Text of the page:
FRIDAY BRIEFING | From Ramaphoria to Ramafailure

Friday Briefing

From Ramaphoria to Ramafailure

President Cyril Ramaphosa's election as state president in early 2018 brought psychological relief to a country battered by almost 10 years of Jacob Zuma's state capture abuse. 

Zuma took us to the brink, and Ramaphosa promised to pull us back. No wonder Ramaphosa experienced unprecedented support from South Africans across the voting lines. Until recently, he remained much more popular among South Africans than the ANC. He is still the most popular politician in the country.

South Africa was ready for a strong, "good guy" who would fix all our ills.

Of course, this was never a realistic (or fair) expectation, and Covid-19 meant Ramaphosa's legacy would broadly be defined by how he managed a health crisis.

The Phala Phala scandal has forced a premature assessment of Ramaphosa's term in office, with his security of tenure still very much in the balance. At the time of writing, it seemed likely that Ramaphosa would survive a vote for his impeachment proceedings to be instituted in Parliament. But this vote by the ANC to rally around their president as they did with Zuma and the Nkandla scandal has nothing to do with principle, and everything to do with political survival.

A fair assessment of Ramaphosa's presidency, minus Phala Phala, would probably give him a pass. His handling of the Covid-19 pandemic, fair criticism of some lockdown regulations aside, was exemplary. Compared to how other nations struggled to impose mask-wearing measures, Ramaphosa and South Africans were a shining light in the fight to return to a normal way of living.

His appointments at Eskom, the National Prosecuting Authority and SARS helped those institutions turn the corner on corruption and state capture. His support of the Zondo Commission, despite his poor performance in defending the ANC, was critical in exposing a decade of plunder.

But, as the author and investigative Jacques Pauw argues in his brilliant essay to lead Friday Briefing today, the Phala Phala scandal threatens to overshadow all the good of Ramaphosa's tenure and highlights his continued weaknesses, inherited from Zuma. Top of that is his failure to fix the police and bring down the country's obscene crime rate.

"I am not sure that Ramaphosa still has the moral authority to demand our support. He has messed up, and he has messed up spectacularly," Pauw, author of The President's Keepers and the recently published sequel Our Poisoned Land writes in this must-read piece.

It is a sentiment that African Transformation Movement leader Vuyo Zungula shares. He writes that Ramaphosa's decision to seek a review of the section 89 report is a clear attempt to intimidate and deter other institutions that may find against him.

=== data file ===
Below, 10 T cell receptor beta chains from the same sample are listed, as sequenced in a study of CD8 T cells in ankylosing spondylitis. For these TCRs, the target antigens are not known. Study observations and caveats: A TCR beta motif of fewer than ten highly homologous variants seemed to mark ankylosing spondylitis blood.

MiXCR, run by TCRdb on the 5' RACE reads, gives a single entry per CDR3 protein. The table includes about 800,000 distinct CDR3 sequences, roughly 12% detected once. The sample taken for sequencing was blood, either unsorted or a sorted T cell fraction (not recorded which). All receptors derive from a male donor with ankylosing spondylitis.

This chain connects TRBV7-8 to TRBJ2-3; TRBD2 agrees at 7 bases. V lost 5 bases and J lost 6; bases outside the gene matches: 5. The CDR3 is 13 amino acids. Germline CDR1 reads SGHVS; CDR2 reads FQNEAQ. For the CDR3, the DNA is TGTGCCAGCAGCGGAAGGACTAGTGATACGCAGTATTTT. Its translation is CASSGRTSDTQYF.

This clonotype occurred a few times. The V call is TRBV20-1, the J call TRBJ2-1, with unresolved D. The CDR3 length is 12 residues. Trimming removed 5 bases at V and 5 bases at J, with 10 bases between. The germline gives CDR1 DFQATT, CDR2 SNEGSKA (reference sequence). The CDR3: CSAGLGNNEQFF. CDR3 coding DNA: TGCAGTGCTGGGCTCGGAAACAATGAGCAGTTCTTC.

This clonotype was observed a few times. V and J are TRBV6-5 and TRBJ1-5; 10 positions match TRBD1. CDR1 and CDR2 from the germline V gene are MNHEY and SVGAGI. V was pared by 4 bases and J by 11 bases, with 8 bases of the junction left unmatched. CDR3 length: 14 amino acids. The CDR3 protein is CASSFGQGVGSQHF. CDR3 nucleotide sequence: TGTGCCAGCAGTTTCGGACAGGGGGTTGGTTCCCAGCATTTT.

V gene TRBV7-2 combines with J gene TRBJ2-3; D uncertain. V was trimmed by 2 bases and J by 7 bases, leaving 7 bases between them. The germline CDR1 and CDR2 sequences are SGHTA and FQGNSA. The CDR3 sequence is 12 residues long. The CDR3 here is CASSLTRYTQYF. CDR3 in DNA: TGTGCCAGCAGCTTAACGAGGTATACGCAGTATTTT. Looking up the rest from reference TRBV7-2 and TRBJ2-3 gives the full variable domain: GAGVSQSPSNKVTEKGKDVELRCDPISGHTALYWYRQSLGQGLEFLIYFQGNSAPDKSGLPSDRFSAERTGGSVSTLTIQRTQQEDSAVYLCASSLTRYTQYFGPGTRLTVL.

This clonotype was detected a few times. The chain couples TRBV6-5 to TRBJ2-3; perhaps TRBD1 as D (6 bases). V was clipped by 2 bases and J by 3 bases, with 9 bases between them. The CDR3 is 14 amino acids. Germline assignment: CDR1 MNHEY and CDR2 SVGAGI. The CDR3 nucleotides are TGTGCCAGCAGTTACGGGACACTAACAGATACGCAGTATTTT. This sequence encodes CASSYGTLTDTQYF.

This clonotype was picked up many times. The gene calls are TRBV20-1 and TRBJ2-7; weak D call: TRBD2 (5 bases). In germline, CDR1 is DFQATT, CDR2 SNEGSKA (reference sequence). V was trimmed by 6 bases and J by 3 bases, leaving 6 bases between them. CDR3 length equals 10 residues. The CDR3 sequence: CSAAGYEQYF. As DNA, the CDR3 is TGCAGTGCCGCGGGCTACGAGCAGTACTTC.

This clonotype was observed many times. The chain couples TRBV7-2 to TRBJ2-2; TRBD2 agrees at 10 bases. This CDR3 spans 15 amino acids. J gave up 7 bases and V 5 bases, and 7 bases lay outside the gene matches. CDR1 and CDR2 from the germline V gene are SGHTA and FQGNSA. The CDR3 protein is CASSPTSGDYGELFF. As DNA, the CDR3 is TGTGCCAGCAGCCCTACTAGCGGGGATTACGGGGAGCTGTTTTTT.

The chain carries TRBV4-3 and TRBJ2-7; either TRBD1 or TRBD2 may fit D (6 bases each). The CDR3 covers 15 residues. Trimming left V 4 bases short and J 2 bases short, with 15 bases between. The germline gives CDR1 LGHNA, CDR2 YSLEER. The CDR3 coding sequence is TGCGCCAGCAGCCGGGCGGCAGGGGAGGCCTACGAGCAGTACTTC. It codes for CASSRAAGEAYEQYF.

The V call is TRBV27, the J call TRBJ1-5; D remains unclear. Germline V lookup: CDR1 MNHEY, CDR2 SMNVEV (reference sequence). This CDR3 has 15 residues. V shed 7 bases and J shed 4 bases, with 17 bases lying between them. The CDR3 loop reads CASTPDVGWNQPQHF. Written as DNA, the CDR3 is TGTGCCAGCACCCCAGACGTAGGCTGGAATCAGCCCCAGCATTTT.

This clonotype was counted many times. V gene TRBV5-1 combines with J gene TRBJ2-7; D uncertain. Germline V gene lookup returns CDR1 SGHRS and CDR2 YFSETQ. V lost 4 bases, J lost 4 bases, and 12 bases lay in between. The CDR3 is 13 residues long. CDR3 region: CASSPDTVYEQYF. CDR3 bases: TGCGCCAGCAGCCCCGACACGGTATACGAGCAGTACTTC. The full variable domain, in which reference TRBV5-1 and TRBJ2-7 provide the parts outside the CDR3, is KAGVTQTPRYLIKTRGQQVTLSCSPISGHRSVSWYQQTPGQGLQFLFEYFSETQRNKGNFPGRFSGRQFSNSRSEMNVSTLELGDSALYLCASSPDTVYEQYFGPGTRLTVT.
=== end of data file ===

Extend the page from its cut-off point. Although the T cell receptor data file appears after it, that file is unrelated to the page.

DA leader John Steenhuisen writes that the Section 89 report into Phala Phala did not definitively find Ramaphosa guilty, but recommended establishing an impeachment inquiry. Steenhuisen, therefore, argues that the committee shouldn't be blocked, but allowed the space to conclusively establish what happened at Phala Phala.

Meanwhile, ActionSA leader Herman Mashaba writes that South Africans shouldn't be swayed by the ANC's internal factionalism, but look towards a future post-ANC-rule. Because, Mashaba writes, "South Africa and the ANC cannot co-exist in mutual prosperity".

Finally former Gauteng premier and News24 columnist Mbhazima Shilowa weighs in, arguing that whatever the outcome is in the ANC's elective conference this month, or whatever the Constitutional Court decides with regards to his application for a review of the section 89 panel, Ramaphosa is a dead man walking. 

Enjoy the readings.


Adriaan Basson


Rising crime, unemployment and economic stagnation: Is it worth shielding Ramaphosa?

Cyril Ramaphosa and the ANC have failed the nation. His administration should be judged on the goals he established upon taking office in February, writes investigative journalist and author Jacques Pauw. 

Cyril Ramaphosa is yet another president who doesn't want to be held accountable

What Cyril Ramaphosa ought to have done last week was resign and wait for the impeachment trial to mount a defence. Instead, he clings onto power and instructs ANC MPs to toe the party line and vote against the Section 89 report, even after the Constitutional Court confirmed that members ought to vote their conscience, writes ATM president Vuyo Zungula.

Ramaphosa and Phala Phala: These are not the actions of a man with nothing to hide

For once, let Parliament do its job and get to the bottom of this story so that South Africa can move on, with or without President Ramaphosa, writes DA leader John Steenhuisen.
We must free ourselves as hostages of ANC politics

South Africans must come to learn that our redemption lies outside of the ANC and not within it. We can no longer be hostages of the ANC, forced to conceive of life in terms of ANC leaders, conferences, investigations and succession, writes ActionSA leader Herman Mashaba.
Ramaphosa is a dead man walking

Whatever the outcome of the ANC conference, or Cyril Ramaphosa's review application at the Constitutional Court, the writing is on the wall. He is a dead man walking, argues Mbhazima Shilowa. 
cartoon by carlos

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